I am against terror, violence and war, whoever perpetrates them and under whatever flag, ideology, or religion they are done in service of.  I am against international terrorism, the military industrial complex, certain U.S. foreign policy decisions and any other system, policy, or people that exports violence in pursuit of their goals.

“The murder of civilians can never be justified, and those who died in the World Trade Center did nothing to deserve a fiery end that September Day.”

James, I agree the murder of civilians can never be justified.  I would simply suggest we extend that truth to non-American civilians as well.  What have the Afghani and Iraqi civilian casualties of our global war on terror done to deserve their deaths at the hands of the U.S. military and private military companies?

Kenneth Sylvia writes: “Kevin you are going to be one of two people: an incredibly wealthy author and talk-show host like Limbaugh because you know how to push people’s buttons who make them come back for more, or a complete outcast because you do not know how to respect both sides of an equation as you yourself work through the struggles in your mind and heart. I respect and love you as a Christian brother, but I’ve seen in more than one post, similar to your Prop 8 stuff, and the like. That you are quick to announce YOUR PERSPECTIVE, and not ATTEMPT to understand the other(s)… which is where true wisdom is found. You seem to come across hypocritical as you, in essence, do the very things you condemn. I’m not saying I’m perfect, and yes, I probably fit the descriptions you often write about, but wisdom is rooted in the pursuit of humility, and the more that I pursue that, the more I come to understand how much I truly DO NOT know, and how my OPINIONS are often VERY SHORT SIGHTED.”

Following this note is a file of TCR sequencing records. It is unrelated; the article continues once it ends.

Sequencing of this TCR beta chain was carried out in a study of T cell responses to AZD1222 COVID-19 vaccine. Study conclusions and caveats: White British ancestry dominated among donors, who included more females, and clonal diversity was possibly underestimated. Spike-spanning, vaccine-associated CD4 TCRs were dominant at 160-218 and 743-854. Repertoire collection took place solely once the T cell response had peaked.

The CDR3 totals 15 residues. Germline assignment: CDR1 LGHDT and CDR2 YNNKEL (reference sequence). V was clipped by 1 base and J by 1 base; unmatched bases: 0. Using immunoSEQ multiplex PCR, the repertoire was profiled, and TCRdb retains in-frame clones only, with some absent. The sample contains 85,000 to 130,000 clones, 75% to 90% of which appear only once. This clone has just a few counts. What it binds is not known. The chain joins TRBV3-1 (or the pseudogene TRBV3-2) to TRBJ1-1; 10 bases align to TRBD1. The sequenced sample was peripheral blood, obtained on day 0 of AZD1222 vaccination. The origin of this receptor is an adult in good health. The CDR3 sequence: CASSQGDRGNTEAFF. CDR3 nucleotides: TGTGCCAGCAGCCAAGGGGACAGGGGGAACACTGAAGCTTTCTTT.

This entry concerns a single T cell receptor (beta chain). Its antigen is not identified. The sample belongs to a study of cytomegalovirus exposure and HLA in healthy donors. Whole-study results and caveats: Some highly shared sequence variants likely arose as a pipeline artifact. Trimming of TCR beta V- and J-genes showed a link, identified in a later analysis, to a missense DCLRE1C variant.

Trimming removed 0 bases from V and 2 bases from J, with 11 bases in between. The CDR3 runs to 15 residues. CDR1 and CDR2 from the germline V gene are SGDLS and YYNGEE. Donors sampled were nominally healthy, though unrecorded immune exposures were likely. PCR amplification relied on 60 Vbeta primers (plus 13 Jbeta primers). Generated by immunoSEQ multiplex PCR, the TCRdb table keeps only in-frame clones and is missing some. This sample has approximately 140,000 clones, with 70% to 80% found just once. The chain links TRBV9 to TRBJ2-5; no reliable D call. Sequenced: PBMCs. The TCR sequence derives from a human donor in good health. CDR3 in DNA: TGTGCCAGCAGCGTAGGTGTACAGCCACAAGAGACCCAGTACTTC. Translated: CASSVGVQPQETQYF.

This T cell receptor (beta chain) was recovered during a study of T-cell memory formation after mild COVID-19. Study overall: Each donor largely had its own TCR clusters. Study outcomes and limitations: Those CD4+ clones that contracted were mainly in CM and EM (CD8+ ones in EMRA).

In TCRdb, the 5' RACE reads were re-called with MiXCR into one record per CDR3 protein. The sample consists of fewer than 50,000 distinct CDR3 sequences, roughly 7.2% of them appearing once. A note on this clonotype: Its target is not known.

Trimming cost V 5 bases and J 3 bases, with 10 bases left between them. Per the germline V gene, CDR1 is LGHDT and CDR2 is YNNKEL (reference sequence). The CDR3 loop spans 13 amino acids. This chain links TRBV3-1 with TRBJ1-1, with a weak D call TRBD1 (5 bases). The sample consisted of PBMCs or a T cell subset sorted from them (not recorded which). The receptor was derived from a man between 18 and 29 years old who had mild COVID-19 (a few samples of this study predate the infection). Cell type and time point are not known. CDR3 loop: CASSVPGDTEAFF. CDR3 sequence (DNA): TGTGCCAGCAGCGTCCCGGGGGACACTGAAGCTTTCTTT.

Kenneth, I appreciate your concern and take it as genuine. I often push very far and very hard on one point to push people’s buttons, get a reaction, or challenge people to think (for the first time) through their faith or their politics.  Sometimes I feel that only by being extreme can we actually get through to hard-headed/hard-hearted people. Sometimes in this I can become very dogmatic or appear to be presenting only one side of the argument or as incredibly dismissive of the other side.

But I think you may have missed something in reading my article. The entire thrust of my post was explaining how the news of the death of Osama bin Laden hit me differently because I have changed because I humbly admitted my previously defended position was wrong.  As such, much of this article serves as a confession of my previous nationalism that was and is completely incompatible with the Christian faith. I do not think you can justifiably call me prideful or unwilling to engage the other perspectives on this situation if I am humbly admitting that I was wrong and clearly at one point and time in my life only saw the world from the perspective that I now oppose.